Emma Roo the Dalmation has been through more than you can possibly imagine. Born with a small toe defect, she was abandoned by breeders as a puppy. From there, she ended up in a Chinese dog meat slaughterhouse.
Thankfully, in 2017, Emma was rescued from a slaughterhouse in Xi’An. But by that time, her front legs had been removed, the tips of her ears were shaved off, and part of her tail was missing. The poor girl was only about 8 weeks old at the time.
Finally Getting The Love She Deserves
Emma Roo’s rescuers in Beijing reached out to Dalmatian Rescue of South Florida for help. They know she’d have a much better chance of getting adopted overseas. So Emma finally arrived in the U.S. in January 2020, just before the transport of animals was halted due to coronavirus.
Misha Rackcliff Hunt, a South Carolina resident, found a picture of the adoptable pup online. She knew she had to meet her.
“I remember first seeing Emma online – she has the most human-like amber colored eyes. I didn’t even think about the logistics of it. I knew this dog was sent to me for a reason.”
Hunt drove 5 hours from Charleston to pick up Emma Roo. She couldn’t believe how instantly friendly she was. She definitely made the right decision!
“When I met her, I thought she might be cold or not interested in people from the trauma but she came up straight into my arms. By the time we finished our five-hour road trip home, it’s like she knew I was her person and that I was never going to leave her.”
Emma Roo’s Long Road To Rehabilitation
Since Emma Roo had such a terrible start with people, she needed to learn that some are friendly. Unsurprisingly given her past, Emma Roo had an inherent fear of men. Introducing a male massage therapist helped her conquer that fear.
She also needed to adjust to certain terrifying saw-like sounds, like lawnmowers and vacuums.
“When I first brought her home, she would scream at the top of her lungs whenever I left the room. She was always protective over her food and toys. At one point, she would even guard random pieces of my clothing because she was scared that it would be taken away.”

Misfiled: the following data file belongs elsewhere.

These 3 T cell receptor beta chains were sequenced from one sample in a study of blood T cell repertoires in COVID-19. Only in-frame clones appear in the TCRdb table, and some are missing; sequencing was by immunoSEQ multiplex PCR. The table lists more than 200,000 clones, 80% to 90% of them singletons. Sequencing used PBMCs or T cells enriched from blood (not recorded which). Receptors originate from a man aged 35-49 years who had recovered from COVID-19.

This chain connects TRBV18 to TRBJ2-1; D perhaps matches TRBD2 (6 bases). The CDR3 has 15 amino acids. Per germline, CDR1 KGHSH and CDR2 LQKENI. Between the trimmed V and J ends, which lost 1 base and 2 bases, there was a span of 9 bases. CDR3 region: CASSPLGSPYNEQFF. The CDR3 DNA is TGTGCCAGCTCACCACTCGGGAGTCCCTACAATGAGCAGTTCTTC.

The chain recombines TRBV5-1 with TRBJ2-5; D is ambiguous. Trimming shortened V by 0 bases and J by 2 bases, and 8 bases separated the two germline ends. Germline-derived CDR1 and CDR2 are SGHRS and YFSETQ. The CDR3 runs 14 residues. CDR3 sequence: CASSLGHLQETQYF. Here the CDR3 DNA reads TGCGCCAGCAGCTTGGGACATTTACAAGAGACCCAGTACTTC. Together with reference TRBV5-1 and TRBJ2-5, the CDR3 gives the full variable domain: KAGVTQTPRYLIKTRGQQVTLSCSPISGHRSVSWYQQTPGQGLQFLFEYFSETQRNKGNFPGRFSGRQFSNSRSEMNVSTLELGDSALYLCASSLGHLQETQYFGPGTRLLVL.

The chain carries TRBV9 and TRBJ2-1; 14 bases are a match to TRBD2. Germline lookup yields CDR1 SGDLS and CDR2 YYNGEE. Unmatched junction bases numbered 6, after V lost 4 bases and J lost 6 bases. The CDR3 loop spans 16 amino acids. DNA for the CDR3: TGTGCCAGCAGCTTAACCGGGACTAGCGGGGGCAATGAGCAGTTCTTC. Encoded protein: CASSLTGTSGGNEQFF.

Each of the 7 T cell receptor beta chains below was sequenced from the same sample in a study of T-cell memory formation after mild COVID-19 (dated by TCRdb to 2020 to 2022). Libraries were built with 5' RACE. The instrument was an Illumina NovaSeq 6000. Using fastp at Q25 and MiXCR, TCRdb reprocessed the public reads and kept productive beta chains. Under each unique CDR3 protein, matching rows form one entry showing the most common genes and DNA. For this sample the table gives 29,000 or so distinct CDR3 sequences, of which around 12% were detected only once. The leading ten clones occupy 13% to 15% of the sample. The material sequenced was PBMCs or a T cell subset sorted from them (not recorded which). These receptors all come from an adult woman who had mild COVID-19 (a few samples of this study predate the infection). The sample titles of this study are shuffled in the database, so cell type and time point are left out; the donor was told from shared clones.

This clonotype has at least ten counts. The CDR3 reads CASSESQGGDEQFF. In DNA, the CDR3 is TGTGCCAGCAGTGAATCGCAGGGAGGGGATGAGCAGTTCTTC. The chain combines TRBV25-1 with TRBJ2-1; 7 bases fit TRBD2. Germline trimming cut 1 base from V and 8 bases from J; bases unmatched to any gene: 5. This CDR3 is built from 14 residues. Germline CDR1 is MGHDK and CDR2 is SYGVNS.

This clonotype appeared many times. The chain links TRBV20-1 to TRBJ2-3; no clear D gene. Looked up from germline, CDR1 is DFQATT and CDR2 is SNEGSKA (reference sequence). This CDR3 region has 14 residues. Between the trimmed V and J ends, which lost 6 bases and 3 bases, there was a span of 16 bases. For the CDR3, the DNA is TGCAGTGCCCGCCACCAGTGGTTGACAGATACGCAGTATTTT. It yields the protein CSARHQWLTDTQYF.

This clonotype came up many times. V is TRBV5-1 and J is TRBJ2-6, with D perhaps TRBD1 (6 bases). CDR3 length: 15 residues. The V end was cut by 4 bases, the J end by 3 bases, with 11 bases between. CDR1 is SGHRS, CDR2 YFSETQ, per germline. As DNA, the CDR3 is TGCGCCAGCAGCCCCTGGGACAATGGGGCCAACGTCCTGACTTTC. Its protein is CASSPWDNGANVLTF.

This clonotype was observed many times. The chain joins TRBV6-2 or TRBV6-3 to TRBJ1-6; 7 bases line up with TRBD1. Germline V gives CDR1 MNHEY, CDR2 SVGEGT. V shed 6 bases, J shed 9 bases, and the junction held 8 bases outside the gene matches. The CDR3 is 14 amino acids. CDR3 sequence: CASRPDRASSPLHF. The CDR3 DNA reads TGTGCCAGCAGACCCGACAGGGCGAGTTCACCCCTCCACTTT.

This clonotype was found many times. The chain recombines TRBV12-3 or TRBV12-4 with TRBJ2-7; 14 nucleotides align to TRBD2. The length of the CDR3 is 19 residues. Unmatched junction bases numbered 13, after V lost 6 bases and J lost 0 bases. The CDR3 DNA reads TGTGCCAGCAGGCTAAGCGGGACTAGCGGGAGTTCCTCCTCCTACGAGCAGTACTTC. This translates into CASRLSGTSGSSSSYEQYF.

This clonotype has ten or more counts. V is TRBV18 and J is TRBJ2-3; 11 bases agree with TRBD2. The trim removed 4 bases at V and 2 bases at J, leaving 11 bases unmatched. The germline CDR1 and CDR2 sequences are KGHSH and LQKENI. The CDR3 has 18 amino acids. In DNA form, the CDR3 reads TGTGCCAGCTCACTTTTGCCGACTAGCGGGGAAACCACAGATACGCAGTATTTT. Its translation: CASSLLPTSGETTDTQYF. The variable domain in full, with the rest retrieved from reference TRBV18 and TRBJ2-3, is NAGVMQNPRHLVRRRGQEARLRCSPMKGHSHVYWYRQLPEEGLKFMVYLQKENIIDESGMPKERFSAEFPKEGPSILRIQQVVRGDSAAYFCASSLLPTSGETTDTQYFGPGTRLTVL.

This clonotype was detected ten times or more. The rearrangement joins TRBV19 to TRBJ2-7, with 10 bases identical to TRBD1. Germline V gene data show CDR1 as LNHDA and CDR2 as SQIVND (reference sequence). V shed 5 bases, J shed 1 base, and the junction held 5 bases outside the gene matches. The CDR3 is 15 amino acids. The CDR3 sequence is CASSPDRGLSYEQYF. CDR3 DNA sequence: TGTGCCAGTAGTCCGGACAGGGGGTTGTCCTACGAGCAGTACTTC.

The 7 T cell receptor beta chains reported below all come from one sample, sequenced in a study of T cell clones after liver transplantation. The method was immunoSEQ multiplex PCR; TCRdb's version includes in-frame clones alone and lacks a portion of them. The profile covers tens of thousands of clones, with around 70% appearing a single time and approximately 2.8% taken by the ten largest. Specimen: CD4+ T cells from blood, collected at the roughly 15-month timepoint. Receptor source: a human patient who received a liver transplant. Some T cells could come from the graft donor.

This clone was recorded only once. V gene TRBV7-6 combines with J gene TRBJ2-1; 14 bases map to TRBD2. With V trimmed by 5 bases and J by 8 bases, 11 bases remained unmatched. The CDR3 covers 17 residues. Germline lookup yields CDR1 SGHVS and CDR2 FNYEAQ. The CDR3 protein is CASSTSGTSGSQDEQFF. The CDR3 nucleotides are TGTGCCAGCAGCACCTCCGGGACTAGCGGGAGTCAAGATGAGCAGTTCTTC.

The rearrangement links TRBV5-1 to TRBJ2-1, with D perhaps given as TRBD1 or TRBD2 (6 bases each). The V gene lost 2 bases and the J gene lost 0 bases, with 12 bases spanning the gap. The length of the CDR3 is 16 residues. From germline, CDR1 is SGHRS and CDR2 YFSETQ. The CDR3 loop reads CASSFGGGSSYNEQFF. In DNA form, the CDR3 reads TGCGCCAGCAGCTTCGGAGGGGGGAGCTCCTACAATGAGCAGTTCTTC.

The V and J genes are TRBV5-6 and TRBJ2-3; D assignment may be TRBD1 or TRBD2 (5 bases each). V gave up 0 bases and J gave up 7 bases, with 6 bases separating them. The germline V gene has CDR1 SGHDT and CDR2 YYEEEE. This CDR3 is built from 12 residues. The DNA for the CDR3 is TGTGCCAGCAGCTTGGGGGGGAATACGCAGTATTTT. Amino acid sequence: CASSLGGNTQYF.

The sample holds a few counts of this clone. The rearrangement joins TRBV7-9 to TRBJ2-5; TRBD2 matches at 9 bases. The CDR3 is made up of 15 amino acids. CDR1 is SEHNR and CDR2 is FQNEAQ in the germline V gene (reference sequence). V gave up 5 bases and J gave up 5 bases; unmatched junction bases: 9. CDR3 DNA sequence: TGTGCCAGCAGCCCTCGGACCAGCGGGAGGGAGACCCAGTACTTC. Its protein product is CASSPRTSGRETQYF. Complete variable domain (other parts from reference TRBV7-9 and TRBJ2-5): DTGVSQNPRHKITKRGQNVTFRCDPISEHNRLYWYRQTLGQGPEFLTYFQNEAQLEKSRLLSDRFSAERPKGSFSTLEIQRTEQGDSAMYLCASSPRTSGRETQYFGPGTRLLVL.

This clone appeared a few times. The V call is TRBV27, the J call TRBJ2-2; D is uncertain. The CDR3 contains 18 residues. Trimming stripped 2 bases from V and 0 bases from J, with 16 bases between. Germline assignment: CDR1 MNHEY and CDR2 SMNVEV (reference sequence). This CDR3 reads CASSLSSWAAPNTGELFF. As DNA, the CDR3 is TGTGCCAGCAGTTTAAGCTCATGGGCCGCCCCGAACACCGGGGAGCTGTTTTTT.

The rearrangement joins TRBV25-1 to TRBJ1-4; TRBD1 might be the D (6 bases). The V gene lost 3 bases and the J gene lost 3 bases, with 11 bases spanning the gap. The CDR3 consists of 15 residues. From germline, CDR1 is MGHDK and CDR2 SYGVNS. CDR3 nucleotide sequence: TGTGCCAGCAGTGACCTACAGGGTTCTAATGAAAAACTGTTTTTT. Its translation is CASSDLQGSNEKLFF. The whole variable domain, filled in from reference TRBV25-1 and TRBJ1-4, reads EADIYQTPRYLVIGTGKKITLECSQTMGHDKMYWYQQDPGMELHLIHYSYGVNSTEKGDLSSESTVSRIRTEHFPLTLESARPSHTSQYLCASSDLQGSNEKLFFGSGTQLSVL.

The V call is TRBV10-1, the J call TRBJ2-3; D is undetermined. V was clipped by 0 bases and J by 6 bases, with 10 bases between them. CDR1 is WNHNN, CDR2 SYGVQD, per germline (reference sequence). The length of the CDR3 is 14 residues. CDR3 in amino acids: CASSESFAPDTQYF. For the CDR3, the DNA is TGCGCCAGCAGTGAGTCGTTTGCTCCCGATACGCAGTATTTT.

Fortunately, Emma has the most patient, loving mom ever! Hunt also cares for another special needs dog. She advocates for differently-abled dogs and donates to organizations that help them.
“I try to also advocate for ‘differently-abled’ dogs. People always tell me how selfless and amazing I am but it’s really not that hard. People think you need to be a special kind of person, but I’m not special. I’m just someone who believes that every dog deserves a chance no matter their circumstances.”
It Takes A Village…
Hunt and Dalmatian Rescue raised money on social media to get Emma a custom front wheel cart from Eddie’s Wheels. Joey’s P.A.W, a non-profit Emma is now an ambassador for, connected Hunt with Bionic Pets. The latter fitted Emma for some custom-made prosthetics.
Wheels and prosthetics make her life a lot easier. Plus, Emma still does weekly strengthening swims and attends massage therapy.
“Emma has struggled with her cart and prosthetics because of the way she carries her body so we go to a local dog pool for water therapy. She has a massage to help with the tight muscles in her back.”
Hunt also knows she couldn’t have done all this for Emma without help. Bionic Pets, Joey’s P.A.W., and other like-minded dog lovers contributed so much to Emma’s recovery.
“We’re not the heroes, the dogs are the heroes. Don’t be afraid to ask for help. There are organizations out there who want to help you to give your dog the best life possible.”
Living The Life She Deserves
While she recovers and learns how to maneuver a bit better, Emma is living the best life she’s ever known. She has become especially fond of the beach.
“She doesn’t usually bear weight on her stumps unless it’s a soft surface. The beach is perfect for her because she can freely run around in the soft sand. I actually cried seeing how happy she was.”
As far as adopting and rehabilitating Emma, Hunt has zero regrets. Emma isn’t a burden, she’s a blessing, Hunt reiterates.
“I’ve heard so many people say she should’ve been euthanized because of her suffering but when I look at this twenty-five-pound, happy and smiling dog, I can’t imagine wanting to end her life.”